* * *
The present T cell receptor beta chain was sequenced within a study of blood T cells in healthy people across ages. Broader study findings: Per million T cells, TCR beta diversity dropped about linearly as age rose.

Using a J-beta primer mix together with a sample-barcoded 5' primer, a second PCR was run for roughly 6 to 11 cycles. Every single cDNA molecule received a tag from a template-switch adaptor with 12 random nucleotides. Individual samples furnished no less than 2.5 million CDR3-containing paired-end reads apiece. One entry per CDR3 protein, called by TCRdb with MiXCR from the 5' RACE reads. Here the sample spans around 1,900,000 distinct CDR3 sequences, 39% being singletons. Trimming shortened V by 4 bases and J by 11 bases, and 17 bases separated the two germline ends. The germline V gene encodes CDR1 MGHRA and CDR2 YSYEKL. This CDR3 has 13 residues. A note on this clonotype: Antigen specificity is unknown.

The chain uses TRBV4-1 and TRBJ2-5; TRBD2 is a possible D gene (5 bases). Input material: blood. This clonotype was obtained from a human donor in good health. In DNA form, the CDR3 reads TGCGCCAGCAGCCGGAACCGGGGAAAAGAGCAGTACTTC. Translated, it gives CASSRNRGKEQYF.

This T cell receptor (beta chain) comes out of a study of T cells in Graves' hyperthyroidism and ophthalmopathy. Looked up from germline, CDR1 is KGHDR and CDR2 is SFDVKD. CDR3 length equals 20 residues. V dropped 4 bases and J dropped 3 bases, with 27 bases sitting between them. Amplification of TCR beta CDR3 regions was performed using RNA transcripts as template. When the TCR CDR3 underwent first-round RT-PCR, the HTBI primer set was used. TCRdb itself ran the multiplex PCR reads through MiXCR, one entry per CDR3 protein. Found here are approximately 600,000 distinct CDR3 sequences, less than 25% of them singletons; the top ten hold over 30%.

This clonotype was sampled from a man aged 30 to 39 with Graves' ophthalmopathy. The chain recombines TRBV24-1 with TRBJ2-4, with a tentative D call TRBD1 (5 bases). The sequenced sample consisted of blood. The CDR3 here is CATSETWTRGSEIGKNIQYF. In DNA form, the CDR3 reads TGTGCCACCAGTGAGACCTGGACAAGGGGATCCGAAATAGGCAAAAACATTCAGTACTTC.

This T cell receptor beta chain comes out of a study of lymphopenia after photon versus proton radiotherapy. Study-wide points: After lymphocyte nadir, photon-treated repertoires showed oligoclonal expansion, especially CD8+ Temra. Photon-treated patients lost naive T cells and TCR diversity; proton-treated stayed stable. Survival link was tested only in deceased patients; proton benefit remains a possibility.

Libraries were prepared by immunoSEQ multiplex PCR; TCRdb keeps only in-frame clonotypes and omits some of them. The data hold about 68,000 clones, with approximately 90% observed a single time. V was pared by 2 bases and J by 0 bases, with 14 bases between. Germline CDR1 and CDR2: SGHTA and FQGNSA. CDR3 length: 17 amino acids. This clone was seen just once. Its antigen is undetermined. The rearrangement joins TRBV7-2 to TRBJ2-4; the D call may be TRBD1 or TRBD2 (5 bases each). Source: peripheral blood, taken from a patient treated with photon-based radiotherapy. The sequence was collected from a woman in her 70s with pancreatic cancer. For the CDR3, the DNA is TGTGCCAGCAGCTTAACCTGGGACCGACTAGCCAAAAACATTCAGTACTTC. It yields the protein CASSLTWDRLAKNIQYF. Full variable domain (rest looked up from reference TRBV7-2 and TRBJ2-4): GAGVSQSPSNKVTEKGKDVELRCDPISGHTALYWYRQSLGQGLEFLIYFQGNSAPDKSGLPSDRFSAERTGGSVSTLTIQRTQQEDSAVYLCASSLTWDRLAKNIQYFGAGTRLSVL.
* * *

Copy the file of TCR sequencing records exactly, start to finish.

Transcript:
The present T cell receptor beta chain was sequenced within a study of blood T cells in healthy people across ages. Broader study findings: Per million T cells, TCR beta diversity dropped about linearly as age rose.

Using a J-beta primer mix together with a sample-barcoded 5' primer, a second PCR was run for roughly 6 to 11 cycles. Every single cDNA molecule received a tag from a template-switch adaptor with 12 random nucleotides. Individual samples furnished no less than 2.5 million CDR3-containing paired-end reads apiece. One entry per CDR3 protein, called by TCRdb with MiXCR from the 5' RACE reads. Here the sample spans around 1,900,000 distinct CDR3 sequences, 39% being singletons. Trimming shortened V by 4 bases and J by 11 bases, and 17 bases separated the two germline ends. The germline V gene encodes CDR1 MGHRA and CDR2 YSYEKL. This CDR3 has 13 residues. A note on this clonotype: Antigen specificity is unknown.

The chain uses TRBV4-1 and TRBJ2-5; TRBD2 is a possible D gene (5 bases). Input material: blood. This clonotype was obtained from a human donor in good health. In DNA form, the CDR3 reads TGCGCCAGCAGCCGGAACCGGGGAAAAGAGCAGTACTTC. Translated, it gives CASSRNRGKEQYF.

This T cell receptor (beta chain) comes out of a study of T cells in Graves' hyperthyroidism and ophthalmopathy. Looked up from germline, CDR1 is KGHDR and CDR2 is SFDVKD. CDR3 length equals 20 residues. V dropped 4 bases and J dropped 3 bases, with 27 bases sitting between them. Amplification of TCR beta CDR3 regions was performed using RNA transcripts as template. When the TCR CDR3 underwent first-round RT-PCR, the HTBI primer set was used. TCRdb itself ran the multiplex PCR reads through MiXCR, one entry per CDR3 protein. Found here are approximately 600,000 distinct CDR3 sequences, less than 25% of them singletons; the top ten hold over 30%.

This clonotype was sampled from a man aged 30 to 39 with Graves' ophthalmopathy. The chain recombines TRBV24-1 with TRBJ2-4, with a tentative D call TRBD1 (5 bases). The sequenced sample consisted of blood. The CDR3 here is CATSETWTRGSEIGKNIQYF. In DNA form, the CDR3 reads TGTGCCACCAGTGAGACCTGGACAAGGGGATCCGAAATAGGCAAAAACATTCAGTACTTC.

This T cell receptor beta chain comes out of a study of lymphopenia after photon versus proton radiotherapy. Study-wide points: After lymphocyte nadir, photon-treated repertoires showed oligoclonal expansion, especially CD8+ Temra. Photon-treated patients lost naive T cells and TCR diversity; proton-treated stayed stable. Survival link was tested only in deceased patients; proton benefit remains a possibility.

Libraries were prepared by immunoSEQ multiplex PCR; TCRdb keeps only in-frame clonotypes and omits some of them. The data hold about 68,000 clones, with approximately 90% observed a single time. V was pared by 2 bases and J by 0 bases, with 14 bases between. Germline CDR1 and CDR2: SGHTA and FQGNSA. CDR3 length: 17 amino acids. This clone was seen just once. Its antigen is undetermined. The rearrangement joins TRBV7-2 to TRBJ2-4; the D call may be TRBD1 or TRBD2 (5 bases each). Source: peripheral blood, taken from a patient treated with photon-based radiotherapy. The sequence was collected from a woman in her 70s with pancreatic cancer. For the CDR3, the DNA is TGTGCCAGCAGCTTAACCTGGGACCGACTAGCCAAAAACATTCAGTACTTC. It yields the protein CASSLTWDRLAKNIQYF. Full variable domain (rest looked up from reference TRBV7-2 and TRBJ2-4): GAGVSQSPSNKVTEKGKDVELRCDPISGHTALYWYRQSLGQGLEFLIYFQGNSAPDKSGLPSDRFSAERTGGSVSTLTIQRTQQEDSAVYLCASSLTWDRLAKNIQYFGAGTRLSVL.